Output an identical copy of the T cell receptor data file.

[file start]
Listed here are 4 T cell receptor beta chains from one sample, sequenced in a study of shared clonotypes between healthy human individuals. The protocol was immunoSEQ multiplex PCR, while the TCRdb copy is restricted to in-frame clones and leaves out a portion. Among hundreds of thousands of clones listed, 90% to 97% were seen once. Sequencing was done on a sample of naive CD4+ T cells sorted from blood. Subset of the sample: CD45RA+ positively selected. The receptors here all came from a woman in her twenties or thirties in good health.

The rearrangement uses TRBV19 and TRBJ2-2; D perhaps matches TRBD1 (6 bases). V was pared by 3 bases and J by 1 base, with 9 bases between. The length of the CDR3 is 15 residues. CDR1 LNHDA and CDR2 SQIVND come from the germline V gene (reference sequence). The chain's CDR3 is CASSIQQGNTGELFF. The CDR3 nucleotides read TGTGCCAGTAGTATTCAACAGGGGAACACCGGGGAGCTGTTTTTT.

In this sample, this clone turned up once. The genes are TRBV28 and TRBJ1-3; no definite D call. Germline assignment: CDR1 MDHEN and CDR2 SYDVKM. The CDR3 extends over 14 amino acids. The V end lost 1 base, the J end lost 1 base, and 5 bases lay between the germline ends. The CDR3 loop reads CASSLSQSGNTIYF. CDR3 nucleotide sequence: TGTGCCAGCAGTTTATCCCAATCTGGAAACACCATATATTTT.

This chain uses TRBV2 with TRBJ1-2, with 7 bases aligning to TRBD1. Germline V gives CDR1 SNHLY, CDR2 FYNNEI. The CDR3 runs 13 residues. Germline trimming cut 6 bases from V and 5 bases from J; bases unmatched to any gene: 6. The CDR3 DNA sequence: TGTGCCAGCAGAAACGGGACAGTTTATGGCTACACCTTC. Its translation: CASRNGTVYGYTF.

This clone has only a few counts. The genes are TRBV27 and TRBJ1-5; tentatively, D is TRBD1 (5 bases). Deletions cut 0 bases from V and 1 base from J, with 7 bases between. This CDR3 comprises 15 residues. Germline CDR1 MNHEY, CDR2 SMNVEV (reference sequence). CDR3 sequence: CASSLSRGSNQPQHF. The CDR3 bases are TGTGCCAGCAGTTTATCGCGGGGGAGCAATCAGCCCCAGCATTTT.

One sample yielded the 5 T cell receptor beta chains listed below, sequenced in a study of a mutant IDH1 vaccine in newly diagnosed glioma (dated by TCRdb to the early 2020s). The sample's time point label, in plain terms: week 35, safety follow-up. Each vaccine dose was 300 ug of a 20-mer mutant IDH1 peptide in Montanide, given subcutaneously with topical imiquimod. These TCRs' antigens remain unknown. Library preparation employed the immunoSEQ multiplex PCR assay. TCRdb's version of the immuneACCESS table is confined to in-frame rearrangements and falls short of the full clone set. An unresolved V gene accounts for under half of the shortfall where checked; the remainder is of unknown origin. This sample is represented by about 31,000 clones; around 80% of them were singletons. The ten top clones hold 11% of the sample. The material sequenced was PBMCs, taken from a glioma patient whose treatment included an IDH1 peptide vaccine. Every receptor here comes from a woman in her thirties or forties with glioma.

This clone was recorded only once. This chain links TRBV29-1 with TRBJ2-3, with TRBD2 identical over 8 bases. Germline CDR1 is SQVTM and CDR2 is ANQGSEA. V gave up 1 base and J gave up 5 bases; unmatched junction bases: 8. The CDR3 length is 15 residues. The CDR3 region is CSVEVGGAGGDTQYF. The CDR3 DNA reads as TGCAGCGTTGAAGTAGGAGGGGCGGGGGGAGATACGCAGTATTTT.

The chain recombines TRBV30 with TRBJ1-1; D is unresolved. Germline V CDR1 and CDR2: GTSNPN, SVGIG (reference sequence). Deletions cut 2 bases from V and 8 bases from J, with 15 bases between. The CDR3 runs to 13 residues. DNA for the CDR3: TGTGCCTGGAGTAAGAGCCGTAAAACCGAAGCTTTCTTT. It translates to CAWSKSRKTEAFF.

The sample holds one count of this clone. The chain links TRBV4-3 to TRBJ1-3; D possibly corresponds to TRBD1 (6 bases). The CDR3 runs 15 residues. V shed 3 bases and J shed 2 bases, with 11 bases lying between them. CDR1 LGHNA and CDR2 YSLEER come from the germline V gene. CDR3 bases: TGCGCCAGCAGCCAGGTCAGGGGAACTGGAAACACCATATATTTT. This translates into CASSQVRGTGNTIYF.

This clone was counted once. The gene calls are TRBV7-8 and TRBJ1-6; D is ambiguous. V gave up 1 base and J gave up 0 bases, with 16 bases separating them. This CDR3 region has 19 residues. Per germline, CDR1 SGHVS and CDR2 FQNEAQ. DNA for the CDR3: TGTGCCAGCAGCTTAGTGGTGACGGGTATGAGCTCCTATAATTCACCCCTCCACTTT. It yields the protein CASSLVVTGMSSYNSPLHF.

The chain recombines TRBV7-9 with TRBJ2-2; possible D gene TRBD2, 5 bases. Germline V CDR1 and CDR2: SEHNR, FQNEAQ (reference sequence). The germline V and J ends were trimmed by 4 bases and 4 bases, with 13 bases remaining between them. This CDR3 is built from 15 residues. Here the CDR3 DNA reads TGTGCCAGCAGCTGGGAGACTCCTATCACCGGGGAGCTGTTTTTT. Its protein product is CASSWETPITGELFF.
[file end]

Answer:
Listed here are 4 T cell receptor beta chains from one sample, sequenced in a study of shared clonotypes between healthy human individuals. The protocol was immunoSEQ multiplex PCR, while the TCRdb copy is restricted to in-frame clones and leaves out a portion. Among hundreds of thousands of clones listed, 90% to 97% were seen once. Sequencing was done on a sample of naive CD4+ T cells sorted from blood. Subset of the sample: CD45RA+ positively selected. The receptors here all came from a woman in her twenties or thirties in good health.

The rearrangement uses TRBV19 and TRBJ2-2; D perhaps matches TRBD1 (6 bases). V was pared by 3 bases and J by 1 base, with 9 bases between. The length of the CDR3 is 15 residues. CDR1 LNHDA and CDR2 SQIVND come from the germline V gene (reference sequence). The chain's CDR3 is CASSIQQGNTGELFF. The CDR3 nucleotides read TGTGCCAGTAGTATTCAACAGGGGAACACCGGGGAGCTGTTTTTT.

In this sample, this clone turned up once. The genes are TRBV28 and TRBJ1-3; no definite D call. Germline assignment: CDR1 MDHEN and CDR2 SYDVKM. The CDR3 extends over 14 amino acids. The V end lost 1 base, the J end lost 1 base, and 5 bases lay between the germline ends. The CDR3 loop reads CASSLSQSGNTIYF. CDR3 nucleotide sequence: TGTGCCAGCAGTTTATCCCAATCTGGAAACACCATATATTTT.

This chain uses TRBV2 with TRBJ1-2, with 7 bases aligning to TRBD1. Germline V gives CDR1 SNHLY, CDR2 FYNNEI. The CDR3 runs 13 residues. Germline trimming cut 6 bases from V and 5 bases from J; bases unmatched to any gene: 6. The CDR3 DNA sequence: TGTGCCAGCAGAAACGGGACAGTTTATGGCTACACCTTC. Its translation: CASRNGTVYGYTF.

This clone has only a few counts. The genes are TRBV27 and TRBJ1-5; tentatively, D is TRBD1 (5 bases). Deletions cut 0 bases from V and 1 base from J, with 7 bases between. This CDR3 comprises 15 residues. Germline CDR1 MNHEY, CDR2 SMNVEV (reference sequence). CDR3 sequence: CASSLSRGSNQPQHF. The CDR3 bases are TGTGCCAGCAGTTTATCGCGGGGGAGCAATCAGCCCCAGCATTTT.

One sample yielded the 5 T cell receptor beta chains listed below, sequenced in a study of a mutant IDH1 vaccine in newly diagnosed glioma (dated by TCRdb to the early 2020s). The sample's time point label, in plain terms: week 35, safety follow-up. Each vaccine dose was 300 ug of a 20-mer mutant IDH1 peptide in Montanide, given subcutaneously with topical imiquimod. These TCRs' antigens remain unknown. Library preparation employed the immunoSEQ multiplex PCR assay. TCRdb's version of the immuneACCESS table is confined to in-frame rearrangements and falls short of the full clone set. An unresolved V gene accounts for under half of the shortfall where checked; the remainder is of unknown origin. This sample is represented by about 31,000 clones; around 80% of them were singletons. The ten top clones hold 11% of the sample. The material sequenced was PBMCs, taken from a glioma patient whose treatment included an IDH1 peptide vaccine. Every receptor here comes from a woman in her thirties or forties with glioma.

This clone was recorded only once. This chain links TRBV29-1 with TRBJ2-3, with TRBD2 identical over 8 bases. Germline CDR1 is SQVTM and CDR2 is ANQGSEA. V gave up 1 base and J gave up 5 bases; unmatched junction bases: 8. The CDR3 length is 15 residues. The CDR3 region is CSVEVGGAGGDTQYF. The CDR3 DNA reads as TGCAGCGTTGAAGTAGGAGGGGCGGGGGGAGATACGCAGTATTTT.

The chain recombines TRBV30 with TRBJ1-1; D is unresolved. Germline V CDR1 and CDR2: GTSNPN, SVGIG (reference sequence). Deletions cut 2 bases from V and 8 bases from J, with 15 bases between. The CDR3 runs to 13 residues. DNA for the CDR3: TGTGCCTGGAGTAAGAGCCGTAAAACCGAAGCTTTCTTT. It translates to CAWSKSRKTEAFF.

The sample holds one count of this clone. The chain links TRBV4-3 to TRBJ1-3; D possibly corresponds to TRBD1 (6 bases). The CDR3 runs 15 residues. V shed 3 bases and J shed 2 bases, with 11 bases lying between them. CDR1 LGHNA and CDR2 YSLEER come from the germline V gene. CDR3 bases: TGCGCCAGCAGCCAGGTCAGGGGAACTGGAAACACCATATATTTT. This translates into CASSQVRGTGNTIYF.

This clone was counted once. The gene calls are TRBV7-8 and TRBJ1-6; D is ambiguous. V gave up 1 base and J gave up 0 bases, with 16 bases separating them. This CDR3 region has 19 residues. Per germline, CDR1 SGHVS and CDR2 FQNEAQ. DNA for the CDR3: TGTGCCAGCAGCTTAGTGGTGACGGGTATGAGCTCCTATAATTCACCCCTCCACTTT. It yields the protein CASSLVVTGMSSYNSPLHF.

The chain recombines TRBV7-9 with TRBJ2-2; possible D gene TRBD2, 5 bases. Germline V CDR1 and CDR2: SEHNR, FQNEAQ (reference sequence). The germline V and J ends were trimmed by 4 bases and 4 bases, with 13 bases remaining between them. This CDR3 is built from 15 residues. Here the CDR3 DNA reads TGTGCCAGCAGCTGGGAGACTCCTATCACCGGGGAGCTGTTTTTT. Its protein product is CASSWETPITGELFF.